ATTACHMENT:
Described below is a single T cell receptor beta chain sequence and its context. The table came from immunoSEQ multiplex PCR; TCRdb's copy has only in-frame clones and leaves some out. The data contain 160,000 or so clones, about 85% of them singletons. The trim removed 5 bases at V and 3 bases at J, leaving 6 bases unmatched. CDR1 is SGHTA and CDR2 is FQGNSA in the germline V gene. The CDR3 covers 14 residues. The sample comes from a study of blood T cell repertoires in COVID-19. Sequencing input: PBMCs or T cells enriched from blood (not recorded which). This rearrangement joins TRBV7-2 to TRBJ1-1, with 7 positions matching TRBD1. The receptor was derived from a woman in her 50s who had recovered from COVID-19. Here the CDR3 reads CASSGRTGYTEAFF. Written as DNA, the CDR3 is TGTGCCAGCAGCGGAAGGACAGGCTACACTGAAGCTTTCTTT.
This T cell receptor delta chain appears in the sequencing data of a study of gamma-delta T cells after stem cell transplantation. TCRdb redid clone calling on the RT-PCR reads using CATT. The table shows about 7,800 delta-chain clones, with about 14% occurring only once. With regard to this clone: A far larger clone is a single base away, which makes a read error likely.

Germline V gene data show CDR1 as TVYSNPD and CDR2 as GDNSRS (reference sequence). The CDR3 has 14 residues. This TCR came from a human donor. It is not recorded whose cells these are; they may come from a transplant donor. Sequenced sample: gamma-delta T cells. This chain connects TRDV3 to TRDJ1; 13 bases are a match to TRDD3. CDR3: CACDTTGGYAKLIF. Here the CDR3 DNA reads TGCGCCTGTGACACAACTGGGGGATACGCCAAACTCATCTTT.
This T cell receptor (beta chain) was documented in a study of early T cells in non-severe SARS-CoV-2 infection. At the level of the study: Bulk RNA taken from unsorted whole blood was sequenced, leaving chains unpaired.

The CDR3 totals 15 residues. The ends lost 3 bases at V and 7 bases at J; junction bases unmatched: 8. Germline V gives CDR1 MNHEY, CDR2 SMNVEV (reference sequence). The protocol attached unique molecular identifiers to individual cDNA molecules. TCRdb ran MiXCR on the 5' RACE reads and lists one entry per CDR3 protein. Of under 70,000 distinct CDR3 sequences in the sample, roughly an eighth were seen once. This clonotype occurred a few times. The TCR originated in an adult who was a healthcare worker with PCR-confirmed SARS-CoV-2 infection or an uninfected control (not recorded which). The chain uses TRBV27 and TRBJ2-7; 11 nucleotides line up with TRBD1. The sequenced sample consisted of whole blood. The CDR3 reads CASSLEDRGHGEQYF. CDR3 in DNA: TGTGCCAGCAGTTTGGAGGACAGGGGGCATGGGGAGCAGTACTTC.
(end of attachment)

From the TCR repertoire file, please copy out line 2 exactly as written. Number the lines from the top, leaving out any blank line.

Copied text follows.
This T cell receptor delta chain appears in the sequencing data of a study of gamma-delta T cells after stem cell transplantation. TCRdb redid clone calling on the RT-PCR reads using CATT. The table shows about 7,800 delta-chain clones, with about 14% occurring only once. With regard to this clone: A far larger clone is a single base away, which makes a read error likely.